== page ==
The ls command is one of the most commonly used commands in daily Linux/UNIX operations. The command is used in listing contents inside a directory and is one of the few commands beginners learn from the onset. In this guide, we will discuss Common ls commands in Linux and other parameters as well that may be used alongside the command.
Table of Contents
- 1 Listing Files with ls command without any arguments
- 2 Listing files in reverse order
- 3 Listing file and directory permissions with -l option
- 4 Viewing files in a human-readable format
- 5 Viewing Hidden files
- 6 Listing files recursively
- 7 Listing files and directories with the ‘/’ character at the end
- 8 Displaying the inode number of files and directories
- 9 Displaying the UID & GID of files and directories
- 10 Defining ls command in aliases
- 11 colorizing ls command output
- 12 Displaying the ls command version
- 13 Displaying the ls command help page
- 14 Accessing ls man pages
Listing Files with ls command without any arguments
The ls command without any options lists files and directories in a plain format without displaying much information like file types, permissions, modified date and time to mention just but a few.
Listing files in reverse order
To list files in reverse order, append the -r flag as shown
$ ls -r
As you can see above, the order of the listing has changed from the last to the first in comparison to the previous image.
Listing file and directory permissions with -l option
using the -l flag, you can list the permissions of the files and directories as well as other attributes such as folder names, file and directory sizes, and modified date and time.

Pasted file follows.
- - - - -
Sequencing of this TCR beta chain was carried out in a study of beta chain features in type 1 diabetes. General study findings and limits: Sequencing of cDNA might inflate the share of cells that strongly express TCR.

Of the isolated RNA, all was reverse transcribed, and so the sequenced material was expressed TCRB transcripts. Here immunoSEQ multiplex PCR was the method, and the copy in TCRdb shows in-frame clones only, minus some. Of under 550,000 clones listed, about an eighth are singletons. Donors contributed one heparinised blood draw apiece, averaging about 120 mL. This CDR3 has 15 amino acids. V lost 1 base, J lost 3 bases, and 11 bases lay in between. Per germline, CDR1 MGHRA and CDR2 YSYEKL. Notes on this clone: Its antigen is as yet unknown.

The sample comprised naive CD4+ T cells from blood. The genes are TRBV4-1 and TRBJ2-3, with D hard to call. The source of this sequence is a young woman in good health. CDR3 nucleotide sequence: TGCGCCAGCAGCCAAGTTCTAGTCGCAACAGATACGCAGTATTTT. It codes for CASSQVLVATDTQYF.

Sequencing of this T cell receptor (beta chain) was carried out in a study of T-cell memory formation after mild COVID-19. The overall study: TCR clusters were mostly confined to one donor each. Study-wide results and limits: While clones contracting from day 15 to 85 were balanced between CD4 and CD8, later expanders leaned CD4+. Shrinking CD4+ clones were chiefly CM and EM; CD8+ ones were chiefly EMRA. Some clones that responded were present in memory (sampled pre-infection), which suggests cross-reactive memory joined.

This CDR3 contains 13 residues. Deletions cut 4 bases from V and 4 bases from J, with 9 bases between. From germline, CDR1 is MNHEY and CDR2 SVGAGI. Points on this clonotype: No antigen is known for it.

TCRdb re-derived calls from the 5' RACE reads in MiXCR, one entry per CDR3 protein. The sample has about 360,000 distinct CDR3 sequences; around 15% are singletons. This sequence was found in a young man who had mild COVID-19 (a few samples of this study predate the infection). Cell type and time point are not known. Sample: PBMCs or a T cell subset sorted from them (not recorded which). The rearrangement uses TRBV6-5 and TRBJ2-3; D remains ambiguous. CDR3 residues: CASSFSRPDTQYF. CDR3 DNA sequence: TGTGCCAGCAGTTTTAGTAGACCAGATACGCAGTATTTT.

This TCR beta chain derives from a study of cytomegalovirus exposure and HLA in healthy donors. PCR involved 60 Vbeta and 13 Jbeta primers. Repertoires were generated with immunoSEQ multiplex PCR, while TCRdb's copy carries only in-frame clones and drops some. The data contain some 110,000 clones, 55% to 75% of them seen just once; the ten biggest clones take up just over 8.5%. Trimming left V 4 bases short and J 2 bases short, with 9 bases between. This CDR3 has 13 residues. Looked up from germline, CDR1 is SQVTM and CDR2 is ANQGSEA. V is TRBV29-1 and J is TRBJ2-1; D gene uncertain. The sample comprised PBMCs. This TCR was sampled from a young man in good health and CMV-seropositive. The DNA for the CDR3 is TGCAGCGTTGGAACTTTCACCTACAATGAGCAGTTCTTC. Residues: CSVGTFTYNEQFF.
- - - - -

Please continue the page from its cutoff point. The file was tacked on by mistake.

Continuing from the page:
$ ls -l
Viewing files in a human-readable format
As you may have noticed, the file and folder sizes displayed are not easy to decipher and make sense of at first glance. To easily identify the file sizes as kilobytes (kB), Megabytes (MB) or Gigabytes (GB), append the -lh flag as shown
$ ls -lh
You can view hidden files by appending the -a flag. Hidden files are usually system files that begin with a full stop or a period.
$ ls -a
Listing files recursively
To display the directory tree of files and folders use the
ls -R command as shown
$ ls -R
Listing files and directories with the ‘/’ character at the end
If you wish to go ahead and further distinguish files from folders, use the -F flag such that folder will appear with a forward slash character ‘/’ at the end.
$ ls -F
Displaying the inode number of files and directories
To display the inode number of files and directories, append the
-i flag at the end of the ls command as shown
$ ls -i
Displaying the UID & GID of files and directories
If you want to display the UID as well as the GId of files and directories, append the -n parameter as shown
$ ls -n
Defining ls command in aliases
Aliases are customized or modified commands in Linux shell which are used in the place of the original commands. We can create an alias for the ls command this way
$ alias="ls -l"
What this does is that it tells the system to execute the
ls -l command instead of the
ls command. Be sure to observe that the output you get when running the ls command thereafter, will be as though you run the
ls -l command.
To remove the added alias, run
colorizing ls command output
To add some flair to the output display based on the types of files, you may want to colorize your output to easily distinguish files, folders and other attributes such as file and directory permissions. To achieve this run
Displaying the ls command version
If you are a bit curious as to what version of ls you are running, execute the command below
# ls --v ls (GNU coreutils) 8.22 Copyright (C) 2013 Free Software Foundation, Inc. License GPLv3+: GNU GPL version 3 or later <https://gnu.org/licenses/gpl.html>. This is free software: you are free to change and redistribute it. There is NO WARRANTY, to the extent permitted by law. Written by Richard M. Stallman and David MacKenzie. #
You can also execute the command
ls --version to print the ls command version.
Displaying the ls command help page
To view more options and what you can do with ls simply run]
Accessing ls man pages
Alternatively, you can view the manpages to find out more about its usage by running
That’s all we had for you today. We hope at this point, you will be more comfortable using the ls command in your day to day operations. Feel free to weigh in your feedback. Thanks!